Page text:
External Expertise in EU Policy-Making: The Quest for Transparency
7 Pages Posted: 16 Jan 2017
Date Written: January 14, 2017
External expertise plays an important role in European Union (EU) policymaking. In an increasingly complex multi-tiered environment, EU policymakers are requested to provide timely responses on a variety of issues in which several interests are at stake. External expertise provides the EU institutions with a way to address these issues efficiently and build political consensus.
Attempts to regulate the role of external expertise in EU policymaking date back as far as the early 2000s, when the European Commission released the first guidelines for the use of expertise and advice in policymaking. In 2005 a register of expert groups was established. By June 2016, a total of 27 199 members were recorded on that register. These members made up 820 'Commission expert groups'.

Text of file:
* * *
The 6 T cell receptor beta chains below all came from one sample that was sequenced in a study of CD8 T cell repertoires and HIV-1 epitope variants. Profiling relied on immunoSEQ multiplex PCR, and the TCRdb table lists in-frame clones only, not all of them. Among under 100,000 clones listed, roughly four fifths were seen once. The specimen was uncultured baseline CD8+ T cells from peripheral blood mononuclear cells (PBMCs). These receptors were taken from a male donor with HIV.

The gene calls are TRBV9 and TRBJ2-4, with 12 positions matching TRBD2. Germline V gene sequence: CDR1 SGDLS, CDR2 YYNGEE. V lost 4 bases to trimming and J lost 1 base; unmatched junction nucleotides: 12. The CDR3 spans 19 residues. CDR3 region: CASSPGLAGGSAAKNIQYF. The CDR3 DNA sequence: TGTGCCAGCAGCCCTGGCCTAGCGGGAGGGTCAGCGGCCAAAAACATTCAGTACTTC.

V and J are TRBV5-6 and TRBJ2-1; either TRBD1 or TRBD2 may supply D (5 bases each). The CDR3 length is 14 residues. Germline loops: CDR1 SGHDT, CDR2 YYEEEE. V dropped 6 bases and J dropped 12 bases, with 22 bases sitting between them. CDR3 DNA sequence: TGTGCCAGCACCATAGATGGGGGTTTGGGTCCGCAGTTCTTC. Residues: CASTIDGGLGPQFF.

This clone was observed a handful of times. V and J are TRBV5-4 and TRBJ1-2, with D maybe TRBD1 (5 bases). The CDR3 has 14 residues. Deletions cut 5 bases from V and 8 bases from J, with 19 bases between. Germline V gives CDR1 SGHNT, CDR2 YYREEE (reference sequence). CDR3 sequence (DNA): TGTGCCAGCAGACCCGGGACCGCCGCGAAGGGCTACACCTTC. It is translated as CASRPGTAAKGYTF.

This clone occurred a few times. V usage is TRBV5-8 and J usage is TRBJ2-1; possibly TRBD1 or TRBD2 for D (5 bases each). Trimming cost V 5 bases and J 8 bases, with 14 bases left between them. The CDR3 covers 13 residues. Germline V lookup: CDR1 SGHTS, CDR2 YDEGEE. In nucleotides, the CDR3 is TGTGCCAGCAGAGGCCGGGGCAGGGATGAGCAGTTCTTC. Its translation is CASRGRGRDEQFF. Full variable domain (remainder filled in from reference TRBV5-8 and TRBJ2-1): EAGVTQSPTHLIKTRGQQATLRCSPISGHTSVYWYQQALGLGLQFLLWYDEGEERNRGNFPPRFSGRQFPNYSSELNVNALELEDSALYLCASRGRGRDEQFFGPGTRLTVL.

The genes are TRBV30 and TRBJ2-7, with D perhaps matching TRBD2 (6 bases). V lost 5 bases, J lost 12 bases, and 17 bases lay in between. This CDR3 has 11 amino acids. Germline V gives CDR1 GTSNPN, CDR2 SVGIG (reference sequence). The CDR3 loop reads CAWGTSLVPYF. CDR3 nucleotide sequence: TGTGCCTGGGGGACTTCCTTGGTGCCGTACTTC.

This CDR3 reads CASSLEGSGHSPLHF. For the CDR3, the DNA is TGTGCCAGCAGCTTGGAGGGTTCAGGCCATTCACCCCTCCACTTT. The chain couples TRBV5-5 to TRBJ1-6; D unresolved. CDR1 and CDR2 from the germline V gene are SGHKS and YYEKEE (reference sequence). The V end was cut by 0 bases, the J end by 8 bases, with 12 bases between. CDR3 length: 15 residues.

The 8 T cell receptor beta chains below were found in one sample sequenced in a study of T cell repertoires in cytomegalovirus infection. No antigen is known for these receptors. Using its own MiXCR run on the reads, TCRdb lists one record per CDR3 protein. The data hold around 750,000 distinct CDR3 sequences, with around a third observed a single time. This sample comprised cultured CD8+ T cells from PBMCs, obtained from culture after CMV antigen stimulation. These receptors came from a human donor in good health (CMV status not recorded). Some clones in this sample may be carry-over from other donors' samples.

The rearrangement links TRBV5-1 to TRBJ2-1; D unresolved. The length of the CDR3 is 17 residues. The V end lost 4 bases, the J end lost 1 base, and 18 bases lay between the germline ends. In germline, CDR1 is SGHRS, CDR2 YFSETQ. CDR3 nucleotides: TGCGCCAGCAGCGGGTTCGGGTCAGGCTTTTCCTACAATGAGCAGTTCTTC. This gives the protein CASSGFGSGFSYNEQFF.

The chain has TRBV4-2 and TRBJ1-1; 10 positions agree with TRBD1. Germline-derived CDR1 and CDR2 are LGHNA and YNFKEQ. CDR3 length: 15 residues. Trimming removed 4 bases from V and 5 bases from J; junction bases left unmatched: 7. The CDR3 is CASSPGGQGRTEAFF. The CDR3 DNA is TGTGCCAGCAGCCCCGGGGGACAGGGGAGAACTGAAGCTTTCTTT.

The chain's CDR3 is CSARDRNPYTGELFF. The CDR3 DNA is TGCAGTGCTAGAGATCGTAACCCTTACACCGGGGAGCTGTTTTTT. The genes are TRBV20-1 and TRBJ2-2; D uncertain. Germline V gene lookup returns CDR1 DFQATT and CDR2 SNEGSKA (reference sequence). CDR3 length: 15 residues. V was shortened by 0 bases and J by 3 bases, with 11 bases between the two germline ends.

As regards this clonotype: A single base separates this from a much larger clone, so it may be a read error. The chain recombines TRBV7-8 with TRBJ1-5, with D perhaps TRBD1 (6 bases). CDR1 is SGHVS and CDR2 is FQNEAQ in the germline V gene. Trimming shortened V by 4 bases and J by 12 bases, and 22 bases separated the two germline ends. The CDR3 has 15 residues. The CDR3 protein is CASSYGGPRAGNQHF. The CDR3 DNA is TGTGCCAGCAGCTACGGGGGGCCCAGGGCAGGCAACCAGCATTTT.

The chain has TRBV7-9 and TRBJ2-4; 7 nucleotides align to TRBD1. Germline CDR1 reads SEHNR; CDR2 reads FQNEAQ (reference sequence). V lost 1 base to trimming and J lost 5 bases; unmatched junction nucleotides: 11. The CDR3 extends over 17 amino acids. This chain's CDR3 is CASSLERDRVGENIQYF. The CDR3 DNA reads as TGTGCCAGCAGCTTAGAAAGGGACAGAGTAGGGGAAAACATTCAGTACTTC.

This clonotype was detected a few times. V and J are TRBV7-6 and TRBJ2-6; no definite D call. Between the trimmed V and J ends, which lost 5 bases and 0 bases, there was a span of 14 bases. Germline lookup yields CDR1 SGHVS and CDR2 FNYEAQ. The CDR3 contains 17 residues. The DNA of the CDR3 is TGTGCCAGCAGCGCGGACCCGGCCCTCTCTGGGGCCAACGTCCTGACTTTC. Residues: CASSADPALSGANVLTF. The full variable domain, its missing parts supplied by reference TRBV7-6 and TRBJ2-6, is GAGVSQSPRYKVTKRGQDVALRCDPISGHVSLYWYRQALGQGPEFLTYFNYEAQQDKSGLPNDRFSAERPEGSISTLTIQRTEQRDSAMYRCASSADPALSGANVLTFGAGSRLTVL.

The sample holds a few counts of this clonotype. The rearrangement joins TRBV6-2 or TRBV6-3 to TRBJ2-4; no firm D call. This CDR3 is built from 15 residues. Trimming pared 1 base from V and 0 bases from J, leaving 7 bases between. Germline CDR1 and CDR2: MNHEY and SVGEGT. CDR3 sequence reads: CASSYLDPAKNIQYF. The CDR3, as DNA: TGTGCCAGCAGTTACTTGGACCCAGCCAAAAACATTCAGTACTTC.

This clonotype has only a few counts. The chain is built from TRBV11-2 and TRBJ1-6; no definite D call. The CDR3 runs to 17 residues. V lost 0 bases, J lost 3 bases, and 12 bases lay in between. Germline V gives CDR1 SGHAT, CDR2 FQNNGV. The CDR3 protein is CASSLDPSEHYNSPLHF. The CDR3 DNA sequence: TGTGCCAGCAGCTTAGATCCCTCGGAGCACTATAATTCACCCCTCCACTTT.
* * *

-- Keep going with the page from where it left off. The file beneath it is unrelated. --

The role of experts and external advisers in EU policymaking remains controversial. Concerns include the neutrality, transparency and balance of external expertise. Following a 2014 European Ombudsman investigation, the European Commission announced that a revised register of expert groups would be operational by the first quarter of 2016. Revised rules for the expert groups were adopted at the end of May 2016. Further changes have been introduced by the Interinstitutional Agreement on Better Law-Making between the European Parliament, Council and Commission. The own-initiative report being drafted by the Parliament's Committee on Budgetary Control may also influence the way the system evolves.
Keywords: EU, European Union, Policy-Making, Governance, Expertise, Technocracy, Epistemic, Think Tank, European Commission, Transparency, Law-Making, Budget
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